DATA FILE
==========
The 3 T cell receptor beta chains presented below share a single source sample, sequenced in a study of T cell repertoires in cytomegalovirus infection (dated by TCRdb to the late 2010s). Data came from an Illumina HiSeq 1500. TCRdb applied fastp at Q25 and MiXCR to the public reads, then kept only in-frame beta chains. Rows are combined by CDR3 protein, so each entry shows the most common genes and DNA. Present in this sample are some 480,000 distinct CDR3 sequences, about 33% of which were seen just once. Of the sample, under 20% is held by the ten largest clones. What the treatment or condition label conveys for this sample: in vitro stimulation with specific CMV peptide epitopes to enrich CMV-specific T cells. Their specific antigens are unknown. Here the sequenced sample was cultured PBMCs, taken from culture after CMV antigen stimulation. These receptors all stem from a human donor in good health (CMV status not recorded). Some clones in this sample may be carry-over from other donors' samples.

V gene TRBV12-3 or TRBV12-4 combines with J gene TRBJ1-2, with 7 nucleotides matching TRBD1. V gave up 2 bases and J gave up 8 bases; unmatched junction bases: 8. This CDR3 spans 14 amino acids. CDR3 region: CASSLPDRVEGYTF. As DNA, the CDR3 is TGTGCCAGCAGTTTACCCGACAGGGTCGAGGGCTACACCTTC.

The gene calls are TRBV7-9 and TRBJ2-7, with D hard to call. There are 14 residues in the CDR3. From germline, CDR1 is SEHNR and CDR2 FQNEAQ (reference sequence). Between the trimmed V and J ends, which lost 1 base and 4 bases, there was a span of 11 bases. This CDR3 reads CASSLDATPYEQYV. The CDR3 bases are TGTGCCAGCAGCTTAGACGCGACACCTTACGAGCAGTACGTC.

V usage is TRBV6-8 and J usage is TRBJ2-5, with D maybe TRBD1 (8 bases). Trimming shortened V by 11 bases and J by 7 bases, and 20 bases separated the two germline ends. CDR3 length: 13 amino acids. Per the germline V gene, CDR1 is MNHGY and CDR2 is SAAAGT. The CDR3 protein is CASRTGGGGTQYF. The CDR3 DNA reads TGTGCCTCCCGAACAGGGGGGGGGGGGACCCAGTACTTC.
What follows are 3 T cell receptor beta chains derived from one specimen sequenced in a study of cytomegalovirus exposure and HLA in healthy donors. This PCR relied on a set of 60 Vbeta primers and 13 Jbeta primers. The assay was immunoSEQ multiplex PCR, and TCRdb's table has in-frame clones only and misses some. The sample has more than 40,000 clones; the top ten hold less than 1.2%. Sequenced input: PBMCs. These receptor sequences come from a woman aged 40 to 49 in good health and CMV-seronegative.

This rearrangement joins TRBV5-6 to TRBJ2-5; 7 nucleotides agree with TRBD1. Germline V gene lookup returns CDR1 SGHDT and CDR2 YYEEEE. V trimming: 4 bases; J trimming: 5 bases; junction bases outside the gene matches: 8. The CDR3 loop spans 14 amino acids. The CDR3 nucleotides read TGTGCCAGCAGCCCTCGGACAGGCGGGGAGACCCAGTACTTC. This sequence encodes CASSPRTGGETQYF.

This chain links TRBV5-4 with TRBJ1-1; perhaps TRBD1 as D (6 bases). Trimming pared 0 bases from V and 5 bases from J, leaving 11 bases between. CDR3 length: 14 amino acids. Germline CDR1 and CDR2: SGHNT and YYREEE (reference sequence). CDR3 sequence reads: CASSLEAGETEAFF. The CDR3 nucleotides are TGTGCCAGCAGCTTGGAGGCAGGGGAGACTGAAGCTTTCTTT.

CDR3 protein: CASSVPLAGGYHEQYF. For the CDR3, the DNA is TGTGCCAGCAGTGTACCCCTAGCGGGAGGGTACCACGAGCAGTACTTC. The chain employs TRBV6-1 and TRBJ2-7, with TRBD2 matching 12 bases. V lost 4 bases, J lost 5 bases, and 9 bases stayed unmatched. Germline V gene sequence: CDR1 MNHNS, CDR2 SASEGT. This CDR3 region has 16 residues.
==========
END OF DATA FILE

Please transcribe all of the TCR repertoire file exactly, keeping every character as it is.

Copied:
The 3 T cell receptor beta chains presented below share a single source sample, sequenced in a study of T cell repertoires in cytomegalovirus infection (dated by TCRdb to the late 2010s). Data came from an Illumina HiSeq 1500. TCRdb applied fastp at Q25 and MiXCR to the public reads, then kept only in-frame beta chains. Rows are combined by CDR3 protein, so each entry shows the most common genes and DNA. Present in this sample are some 480,000 distinct CDR3 sequences, about 33% of which were seen just once. Of the sample, under 20% is held by the ten largest clones. What the treatment or condition label conveys for this sample: in vitro stimulation with specific CMV peptide epitopes to enrich CMV-specific T cells. Their specific antigens are unknown. Here the sequenced sample was cultured PBMCs, taken from culture after CMV antigen stimulation. These receptors all stem from a human donor in good health (CMV status not recorded). Some clones in this sample may be carry-over from other donors' samples.

V gene TRBV12-3 or TRBV12-4 combines with J gene TRBJ1-2, with 7 nucleotides matching TRBD1. V gave up 2 bases and J gave up 8 bases; unmatched junction bases: 8. This CDR3 spans 14 amino acids. CDR3 region: CASSLPDRVEGYTF. As DNA, the CDR3 is TGTGCCAGCAGTTTACCCGACAGGGTCGAGGGCTACACCTTC.

The gene calls are TRBV7-9 and TRBJ2-7, with D hard to call. There are 14 residues in the CDR3. From germline, CDR1 is SEHNR and CDR2 FQNEAQ (reference sequence). Between the trimmed V and J ends, which lost 1 base and 4 bases, there was a span of 11 bases. This CDR3 reads CASSLDATPYEQYV. The CDR3 bases are TGTGCCAGCAGCTTAGACGCGACACCTTACGAGCAGTACGTC.

V usage is TRBV6-8 and J usage is TRBJ2-5, with D maybe TRBD1 (8 bases). Trimming shortened V by 11 bases and J by 7 bases, and 20 bases separated the two germline ends. CDR3 length: 13 amino acids. Per the germline V gene, CDR1 is MNHGY and CDR2 is SAAAGT. The CDR3 protein is CASRTGGGGTQYF. The CDR3 DNA reads TGTGCCTCCCGAACAGGGGGGGGGGGGACCCAGTACTTC.
What follows are 3 T cell receptor beta chains derived from one specimen sequenced in a study of cytomegalovirus exposure and HLA in healthy donors. This PCR relied on a set of 60 Vbeta primers and 13 Jbeta primers. The assay was immunoSEQ multiplex PCR, and TCRdb's table has in-frame clones only and misses some. The sample has more than 40,000 clones; the top ten hold less than 1.2%. Sequenced input: PBMCs. These receptor sequences come from a woman aged 40 to 49 in good health and CMV-seronegative.

This rearrangement joins TRBV5-6 to TRBJ2-5; 7 nucleotides agree with TRBD1. Germline V gene lookup returns CDR1 SGHDT and CDR2 YYEEEE. V trimming: 4 bases; J trimming: 5 bases; junction bases outside the gene matches: 8. The CDR3 loop spans 14 amino acids. The CDR3 nucleotides read TGTGCCAGCAGCCCTCGGACAGGCGGGGAGACCCAGTACTTC. This sequence encodes CASSPRTGGETQYF.

This chain links TRBV5-4 with TRBJ1-1; perhaps TRBD1 as D (6 bases). Trimming pared 0 bases from V and 5 bases from J, leaving 11 bases between. CDR3 length: 14 amino acids. Germline CDR1 and CDR2: SGHNT and YYREEE (reference sequence). CDR3 sequence reads: CASSLEAGETEAFF. The CDR3 nucleotides are TGTGCCAGCAGCTTGGAGGCAGGGGAGACTGAAGCTTTCTTT.

CDR3 protein: CASSVPLAGGYHEQYF. For the CDR3, the DNA is TGTGCCAGCAGTGTACCCCTAGCGGGAGGGTACCACGAGCAGTACTTC. The chain employs TRBV6-1 and TRBJ2-7, with TRBD2 matching 12 bases. V lost 4 bases, J lost 5 bases, and 9 bases stayed unmatched. Germline V gene sequence: CDR1 MNHNS, CDR2 SASEGT. This CDR3 region has 16 residues.